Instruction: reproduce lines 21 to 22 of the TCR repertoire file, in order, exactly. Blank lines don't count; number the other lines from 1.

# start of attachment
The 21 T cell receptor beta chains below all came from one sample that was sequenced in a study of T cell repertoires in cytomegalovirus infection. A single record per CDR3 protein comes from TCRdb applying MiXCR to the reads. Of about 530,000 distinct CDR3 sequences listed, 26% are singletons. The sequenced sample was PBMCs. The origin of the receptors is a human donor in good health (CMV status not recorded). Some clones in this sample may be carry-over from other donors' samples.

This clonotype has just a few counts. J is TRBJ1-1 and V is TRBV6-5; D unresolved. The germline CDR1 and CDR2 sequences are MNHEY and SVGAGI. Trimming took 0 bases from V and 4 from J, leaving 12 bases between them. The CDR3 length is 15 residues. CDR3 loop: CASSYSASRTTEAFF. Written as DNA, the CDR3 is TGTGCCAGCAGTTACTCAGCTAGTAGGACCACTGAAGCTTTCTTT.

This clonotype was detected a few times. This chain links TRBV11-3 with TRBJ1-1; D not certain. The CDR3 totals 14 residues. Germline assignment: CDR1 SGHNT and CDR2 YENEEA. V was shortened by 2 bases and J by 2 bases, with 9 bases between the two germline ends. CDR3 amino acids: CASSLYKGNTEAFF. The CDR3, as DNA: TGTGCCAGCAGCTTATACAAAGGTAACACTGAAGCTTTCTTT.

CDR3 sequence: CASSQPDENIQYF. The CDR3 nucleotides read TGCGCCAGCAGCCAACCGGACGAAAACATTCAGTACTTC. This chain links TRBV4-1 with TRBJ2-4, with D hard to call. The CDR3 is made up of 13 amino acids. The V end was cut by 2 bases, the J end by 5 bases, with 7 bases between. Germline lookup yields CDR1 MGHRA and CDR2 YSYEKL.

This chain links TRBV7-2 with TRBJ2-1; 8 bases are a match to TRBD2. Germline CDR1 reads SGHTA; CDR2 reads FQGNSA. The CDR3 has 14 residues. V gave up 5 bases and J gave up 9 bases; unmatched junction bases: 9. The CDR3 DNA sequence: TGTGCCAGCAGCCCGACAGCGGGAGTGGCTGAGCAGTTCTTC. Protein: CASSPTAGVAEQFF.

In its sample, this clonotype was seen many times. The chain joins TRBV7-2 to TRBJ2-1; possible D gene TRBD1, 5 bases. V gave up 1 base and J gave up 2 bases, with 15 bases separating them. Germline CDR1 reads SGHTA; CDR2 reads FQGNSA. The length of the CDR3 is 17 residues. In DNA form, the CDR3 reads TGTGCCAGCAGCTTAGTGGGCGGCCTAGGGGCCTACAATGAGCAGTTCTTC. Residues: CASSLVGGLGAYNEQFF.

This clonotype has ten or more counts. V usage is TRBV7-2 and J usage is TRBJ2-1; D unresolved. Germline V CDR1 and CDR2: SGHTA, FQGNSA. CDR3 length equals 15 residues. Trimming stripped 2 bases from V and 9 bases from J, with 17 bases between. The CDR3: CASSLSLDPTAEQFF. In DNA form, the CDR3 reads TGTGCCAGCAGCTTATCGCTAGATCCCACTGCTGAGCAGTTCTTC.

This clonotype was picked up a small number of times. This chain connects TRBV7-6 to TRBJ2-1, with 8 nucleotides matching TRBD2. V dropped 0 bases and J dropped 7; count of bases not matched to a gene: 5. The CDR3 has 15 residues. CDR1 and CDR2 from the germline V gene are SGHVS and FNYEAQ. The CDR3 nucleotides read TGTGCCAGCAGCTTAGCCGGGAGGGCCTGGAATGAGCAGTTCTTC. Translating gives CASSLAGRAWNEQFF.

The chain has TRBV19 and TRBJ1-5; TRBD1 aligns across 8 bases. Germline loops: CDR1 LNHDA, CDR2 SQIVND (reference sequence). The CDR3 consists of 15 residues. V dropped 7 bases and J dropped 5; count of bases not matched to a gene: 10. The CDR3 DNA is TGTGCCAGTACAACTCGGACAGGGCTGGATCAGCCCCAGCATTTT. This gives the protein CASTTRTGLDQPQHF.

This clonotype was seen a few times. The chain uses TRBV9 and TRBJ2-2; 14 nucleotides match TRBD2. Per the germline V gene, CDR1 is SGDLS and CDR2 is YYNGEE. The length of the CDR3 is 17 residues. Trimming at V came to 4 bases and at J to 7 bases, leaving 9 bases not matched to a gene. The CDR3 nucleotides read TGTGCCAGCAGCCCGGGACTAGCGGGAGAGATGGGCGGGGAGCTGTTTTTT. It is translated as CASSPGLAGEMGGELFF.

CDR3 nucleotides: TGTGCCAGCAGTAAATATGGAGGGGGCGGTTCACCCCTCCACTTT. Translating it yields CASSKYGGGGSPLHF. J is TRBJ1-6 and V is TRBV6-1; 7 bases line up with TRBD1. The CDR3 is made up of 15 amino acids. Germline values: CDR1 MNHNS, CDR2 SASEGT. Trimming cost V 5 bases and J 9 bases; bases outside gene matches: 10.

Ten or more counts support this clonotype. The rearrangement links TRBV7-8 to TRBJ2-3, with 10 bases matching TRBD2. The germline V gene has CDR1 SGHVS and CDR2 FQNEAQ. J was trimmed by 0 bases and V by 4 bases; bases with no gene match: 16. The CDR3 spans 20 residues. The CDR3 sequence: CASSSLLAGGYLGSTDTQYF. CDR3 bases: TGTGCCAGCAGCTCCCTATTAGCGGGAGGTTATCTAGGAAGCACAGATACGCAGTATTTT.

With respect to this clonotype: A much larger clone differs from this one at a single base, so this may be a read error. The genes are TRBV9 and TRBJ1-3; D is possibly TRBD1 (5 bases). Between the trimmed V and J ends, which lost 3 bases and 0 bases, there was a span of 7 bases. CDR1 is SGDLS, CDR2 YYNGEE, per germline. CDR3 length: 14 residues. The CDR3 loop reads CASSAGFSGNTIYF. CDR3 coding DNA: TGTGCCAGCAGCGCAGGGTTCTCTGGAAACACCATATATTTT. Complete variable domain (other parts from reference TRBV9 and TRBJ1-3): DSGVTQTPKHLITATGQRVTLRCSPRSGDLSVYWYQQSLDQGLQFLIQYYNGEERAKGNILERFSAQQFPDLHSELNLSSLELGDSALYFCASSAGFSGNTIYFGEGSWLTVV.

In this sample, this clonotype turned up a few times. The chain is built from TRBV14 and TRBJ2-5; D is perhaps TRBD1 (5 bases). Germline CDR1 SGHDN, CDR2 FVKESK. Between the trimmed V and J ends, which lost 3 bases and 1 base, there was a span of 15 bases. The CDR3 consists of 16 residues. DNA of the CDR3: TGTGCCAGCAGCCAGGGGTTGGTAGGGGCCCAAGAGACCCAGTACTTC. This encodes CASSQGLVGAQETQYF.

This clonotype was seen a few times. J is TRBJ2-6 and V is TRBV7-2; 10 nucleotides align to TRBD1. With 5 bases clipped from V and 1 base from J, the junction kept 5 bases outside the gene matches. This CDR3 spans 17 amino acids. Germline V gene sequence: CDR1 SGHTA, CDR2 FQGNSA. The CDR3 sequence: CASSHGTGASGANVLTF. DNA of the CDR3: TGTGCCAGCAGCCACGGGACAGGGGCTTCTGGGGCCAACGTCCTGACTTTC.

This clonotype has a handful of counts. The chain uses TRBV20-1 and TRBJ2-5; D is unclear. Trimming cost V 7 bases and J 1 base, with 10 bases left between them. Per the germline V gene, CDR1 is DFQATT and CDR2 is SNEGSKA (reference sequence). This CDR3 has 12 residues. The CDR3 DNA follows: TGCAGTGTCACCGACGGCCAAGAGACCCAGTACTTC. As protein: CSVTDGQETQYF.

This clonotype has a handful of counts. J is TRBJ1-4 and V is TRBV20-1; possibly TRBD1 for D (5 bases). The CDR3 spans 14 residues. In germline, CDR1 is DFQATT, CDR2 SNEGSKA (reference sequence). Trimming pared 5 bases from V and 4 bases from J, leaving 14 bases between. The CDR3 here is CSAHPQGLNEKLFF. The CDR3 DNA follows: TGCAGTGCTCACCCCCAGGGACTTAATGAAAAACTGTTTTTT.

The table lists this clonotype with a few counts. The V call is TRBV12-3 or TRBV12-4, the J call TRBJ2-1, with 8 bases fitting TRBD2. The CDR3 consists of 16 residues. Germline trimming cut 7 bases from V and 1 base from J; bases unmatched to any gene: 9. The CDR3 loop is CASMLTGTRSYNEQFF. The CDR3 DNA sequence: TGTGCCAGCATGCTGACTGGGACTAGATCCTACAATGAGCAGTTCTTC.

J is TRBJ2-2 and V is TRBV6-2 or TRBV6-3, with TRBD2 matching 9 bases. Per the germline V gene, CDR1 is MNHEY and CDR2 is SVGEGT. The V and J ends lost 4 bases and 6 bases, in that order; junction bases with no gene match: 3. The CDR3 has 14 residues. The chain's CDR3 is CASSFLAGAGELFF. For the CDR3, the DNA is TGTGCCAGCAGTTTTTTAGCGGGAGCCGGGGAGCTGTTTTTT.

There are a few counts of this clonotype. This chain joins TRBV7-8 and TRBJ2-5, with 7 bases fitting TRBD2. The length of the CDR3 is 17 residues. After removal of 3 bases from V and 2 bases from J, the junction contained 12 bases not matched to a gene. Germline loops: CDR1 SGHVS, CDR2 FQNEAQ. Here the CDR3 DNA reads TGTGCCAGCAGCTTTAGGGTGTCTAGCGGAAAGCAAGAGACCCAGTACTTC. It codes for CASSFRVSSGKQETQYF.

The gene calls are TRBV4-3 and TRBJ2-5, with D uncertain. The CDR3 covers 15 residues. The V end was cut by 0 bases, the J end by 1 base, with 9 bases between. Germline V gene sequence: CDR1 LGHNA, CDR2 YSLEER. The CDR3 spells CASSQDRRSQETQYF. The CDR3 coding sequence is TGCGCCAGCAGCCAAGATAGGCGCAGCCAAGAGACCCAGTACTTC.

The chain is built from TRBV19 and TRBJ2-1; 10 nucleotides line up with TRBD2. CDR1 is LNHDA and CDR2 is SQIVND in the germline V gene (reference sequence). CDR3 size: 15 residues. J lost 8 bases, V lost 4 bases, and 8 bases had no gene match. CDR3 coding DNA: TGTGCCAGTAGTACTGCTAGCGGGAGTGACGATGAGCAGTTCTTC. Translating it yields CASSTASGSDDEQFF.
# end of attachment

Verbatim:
The gene calls are TRBV4-3 and TRBJ2-5, with D uncertain. The CDR3 covers 15 residues. The V end was cut by 0 bases, the J end by 1 base, with 9 bases between. Germline V gene sequence: CDR1 LGHNA, CDR2 YSLEER. The CDR3 spells CASSQDRRSQETQYF. The CDR3 coding sequence is TGCGCCAGCAGCCAAGATAGGCGCAGCCAAGAGACCCAGTACTTC.

The chain is built from TRBV19 and TRBJ2-1; 10 nucleotides line up with TRBD2. CDR1 is LNHDA and CDR2 is SQIVND in the germline V gene (reference sequence). CDR3 size: 15 residues. J lost 8 bases, V lost 4 bases, and 8 bases had no gene match. CDR3 coding DNA: TGTGCCAGTAGTACTGCTAGCGGGAGTGACGATGAGCAGTTCTTC. Translating it yields CASSTASGSDDEQFF.